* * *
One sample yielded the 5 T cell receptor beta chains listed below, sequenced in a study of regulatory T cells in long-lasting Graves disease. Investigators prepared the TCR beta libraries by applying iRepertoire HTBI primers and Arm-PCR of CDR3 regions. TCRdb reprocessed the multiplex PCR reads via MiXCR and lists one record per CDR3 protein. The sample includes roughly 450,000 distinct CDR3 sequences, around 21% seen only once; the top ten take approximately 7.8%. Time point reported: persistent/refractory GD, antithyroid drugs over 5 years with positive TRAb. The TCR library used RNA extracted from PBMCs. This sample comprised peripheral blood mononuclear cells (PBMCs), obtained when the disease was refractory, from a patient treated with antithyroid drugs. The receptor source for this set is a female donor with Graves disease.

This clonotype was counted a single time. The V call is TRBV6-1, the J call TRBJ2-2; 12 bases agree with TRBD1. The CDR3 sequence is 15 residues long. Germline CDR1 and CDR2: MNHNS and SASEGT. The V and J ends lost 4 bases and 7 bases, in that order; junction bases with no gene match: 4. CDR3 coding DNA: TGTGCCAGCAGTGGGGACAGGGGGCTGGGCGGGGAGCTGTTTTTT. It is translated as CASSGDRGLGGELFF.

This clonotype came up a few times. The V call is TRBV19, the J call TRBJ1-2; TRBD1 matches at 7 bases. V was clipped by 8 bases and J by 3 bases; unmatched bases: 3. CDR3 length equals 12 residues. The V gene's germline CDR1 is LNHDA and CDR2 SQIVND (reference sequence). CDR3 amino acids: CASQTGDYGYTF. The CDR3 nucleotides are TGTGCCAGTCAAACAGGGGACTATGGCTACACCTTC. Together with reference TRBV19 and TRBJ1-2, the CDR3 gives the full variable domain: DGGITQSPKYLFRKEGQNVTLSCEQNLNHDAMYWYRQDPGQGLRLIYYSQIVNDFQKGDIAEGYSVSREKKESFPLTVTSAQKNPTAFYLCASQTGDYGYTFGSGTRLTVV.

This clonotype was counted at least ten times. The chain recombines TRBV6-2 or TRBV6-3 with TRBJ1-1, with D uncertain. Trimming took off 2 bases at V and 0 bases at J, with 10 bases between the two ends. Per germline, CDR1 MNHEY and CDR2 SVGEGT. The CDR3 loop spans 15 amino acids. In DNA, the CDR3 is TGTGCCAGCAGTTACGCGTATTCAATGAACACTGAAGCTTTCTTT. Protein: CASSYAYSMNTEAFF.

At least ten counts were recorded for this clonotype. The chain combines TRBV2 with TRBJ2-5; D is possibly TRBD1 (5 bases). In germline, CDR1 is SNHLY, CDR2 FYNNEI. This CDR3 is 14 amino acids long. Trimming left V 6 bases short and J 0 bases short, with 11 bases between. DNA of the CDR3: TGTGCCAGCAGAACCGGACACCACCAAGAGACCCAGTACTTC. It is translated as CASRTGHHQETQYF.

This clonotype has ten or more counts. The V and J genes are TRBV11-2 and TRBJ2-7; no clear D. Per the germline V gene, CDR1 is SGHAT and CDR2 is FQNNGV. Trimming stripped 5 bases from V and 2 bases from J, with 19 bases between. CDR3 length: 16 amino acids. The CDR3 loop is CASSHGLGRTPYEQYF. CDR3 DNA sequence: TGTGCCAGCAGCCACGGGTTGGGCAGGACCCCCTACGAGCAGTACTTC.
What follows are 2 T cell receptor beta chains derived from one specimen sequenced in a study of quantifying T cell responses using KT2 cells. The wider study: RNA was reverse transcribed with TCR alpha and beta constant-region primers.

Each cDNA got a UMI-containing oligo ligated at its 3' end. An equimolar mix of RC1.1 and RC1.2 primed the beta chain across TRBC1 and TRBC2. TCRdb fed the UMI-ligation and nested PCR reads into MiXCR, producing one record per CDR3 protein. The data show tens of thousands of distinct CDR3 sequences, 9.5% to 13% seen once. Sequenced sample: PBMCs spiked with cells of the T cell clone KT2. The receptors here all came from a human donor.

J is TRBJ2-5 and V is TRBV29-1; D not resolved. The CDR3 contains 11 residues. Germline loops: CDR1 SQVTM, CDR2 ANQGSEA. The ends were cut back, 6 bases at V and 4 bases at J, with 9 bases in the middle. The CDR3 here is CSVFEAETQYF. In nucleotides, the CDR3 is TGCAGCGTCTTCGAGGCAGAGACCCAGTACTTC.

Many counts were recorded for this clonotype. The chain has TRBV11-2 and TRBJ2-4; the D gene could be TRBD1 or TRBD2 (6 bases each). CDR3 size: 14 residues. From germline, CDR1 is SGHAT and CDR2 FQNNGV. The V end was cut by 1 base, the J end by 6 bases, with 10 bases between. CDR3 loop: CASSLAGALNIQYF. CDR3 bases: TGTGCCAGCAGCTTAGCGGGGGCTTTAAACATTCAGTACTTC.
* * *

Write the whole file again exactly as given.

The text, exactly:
One sample yielded the 5 T cell receptor beta chains listed below, sequenced in a study of regulatory T cells in long-lasting Graves disease. Investigators prepared the TCR beta libraries by applying iRepertoire HTBI primers and Arm-PCR of CDR3 regions. TCRdb reprocessed the multiplex PCR reads via MiXCR and lists one record per CDR3 protein. The sample includes roughly 450,000 distinct CDR3 sequences, around 21% seen only once; the top ten take approximately 7.8%. Time point reported: persistent/refractory GD, antithyroid drugs over 5 years with positive TRAb. The TCR library used RNA extracted from PBMCs. This sample comprised peripheral blood mononuclear cells (PBMCs), obtained when the disease was refractory, from a patient treated with antithyroid drugs. The receptor source for this set is a female donor with Graves disease.

This clonotype was counted a single time. The V call is TRBV6-1, the J call TRBJ2-2; 12 bases agree with TRBD1. The CDR3 sequence is 15 residues long. Germline CDR1 and CDR2: MNHNS and SASEGT. The V and J ends lost 4 bases and 7 bases, in that order; junction bases with no gene match: 4. CDR3 coding DNA: TGTGCCAGCAGTGGGGACAGGGGGCTGGGCGGGGAGCTGTTTTTT. It is translated as CASSGDRGLGGELFF.

This clonotype came up a few times. The V call is TRBV19, the J call TRBJ1-2; TRBD1 matches at 7 bases. V was clipped by 8 bases and J by 3 bases; unmatched bases: 3. CDR3 length equals 12 residues. The V gene's germline CDR1 is LNHDA and CDR2 SQIVND (reference sequence). CDR3 amino acids: CASQTGDYGYTF. The CDR3 nucleotides are TGTGCCAGTCAAACAGGGGACTATGGCTACACCTTC. Together with reference TRBV19 and TRBJ1-2, the CDR3 gives the full variable domain: DGGITQSPKYLFRKEGQNVTLSCEQNLNHDAMYWYRQDPGQGLRLIYYSQIVNDFQKGDIAEGYSVSREKKESFPLTVTSAQKNPTAFYLCASQTGDYGYTFGSGTRLTVV.

This clonotype was counted at least ten times. The chain recombines TRBV6-2 or TRBV6-3 with TRBJ1-1, with D uncertain. Trimming took off 2 bases at V and 0 bases at J, with 10 bases between the two ends. Per germline, CDR1 MNHEY and CDR2 SVGEGT. The CDR3 loop spans 15 amino acids. In DNA, the CDR3 is TGTGCCAGCAGTTACGCGTATTCAATGAACACTGAAGCTTTCTTT. Protein: CASSYAYSMNTEAFF.

At least ten counts were recorded for this clonotype. The chain combines TRBV2 with TRBJ2-5; D is possibly TRBD1 (5 bases). In germline, CDR1 is SNHLY, CDR2 FYNNEI. This CDR3 is 14 amino acids long. Trimming left V 6 bases short and J 0 bases short, with 11 bases between. DNA of the CDR3: TGTGCCAGCAGAACCGGACACCACCAAGAGACCCAGTACTTC. It is translated as CASRTGHHQETQYF.

This clonotype has ten or more counts. The V and J genes are TRBV11-2 and TRBJ2-7; no clear D. Per the germline V gene, CDR1 is SGHAT and CDR2 is FQNNGV. Trimming stripped 5 bases from V and 2 bases from J, with 19 bases between. CDR3 length: 16 amino acids. The CDR3 loop is CASSHGLGRTPYEQYF. CDR3 DNA sequence: TGTGCCAGCAGCCACGGGTTGGGCAGGACCCCCTACGAGCAGTACTTC.
What follows are 2 T cell receptor beta chains derived from one specimen sequenced in a study of quantifying T cell responses using KT2 cells. The wider study: RNA was reverse transcribed with TCR alpha and beta constant-region primers.

Each cDNA got a UMI-containing oligo ligated at its 3' end. An equimolar mix of RC1.1 and RC1.2 primed the beta chain across TRBC1 and TRBC2. TCRdb fed the UMI-ligation and nested PCR reads into MiXCR, producing one record per CDR3 protein. The data show tens of thousands of distinct CDR3 sequences, 9.5% to 13% seen once. Sequenced sample: PBMCs spiked with cells of the T cell clone KT2. The receptors here all came from a human donor.

J is TRBJ2-5 and V is TRBV29-1; D not resolved. The CDR3 contains 11 residues. Germline loops: CDR1 SQVTM, CDR2 ANQGSEA. The ends were cut back, 6 bases at V and 4 bases at J, with 9 bases in the middle. The CDR3 here is CSVFEAETQYF. In nucleotides, the CDR3 is TGCAGCGTCTTCGAGGCAGAGACCCAGTACTTC.

Many counts were recorded for this clonotype. The chain has TRBV11-2 and TRBJ2-4; the D gene could be TRBD1 or TRBD2 (6 bases each). CDR3 size: 14 residues. From germline, CDR1 is SGHAT and CDR2 FQNNGV. The V end was cut by 1 base, the J end by 6 bases, with 10 bases between. CDR3 loop: CASSLAGALNIQYF. CDR3 bases: TGTGCCAGCAGCTTAGCGGGGGCTTTAAACATTCAGTACTTC.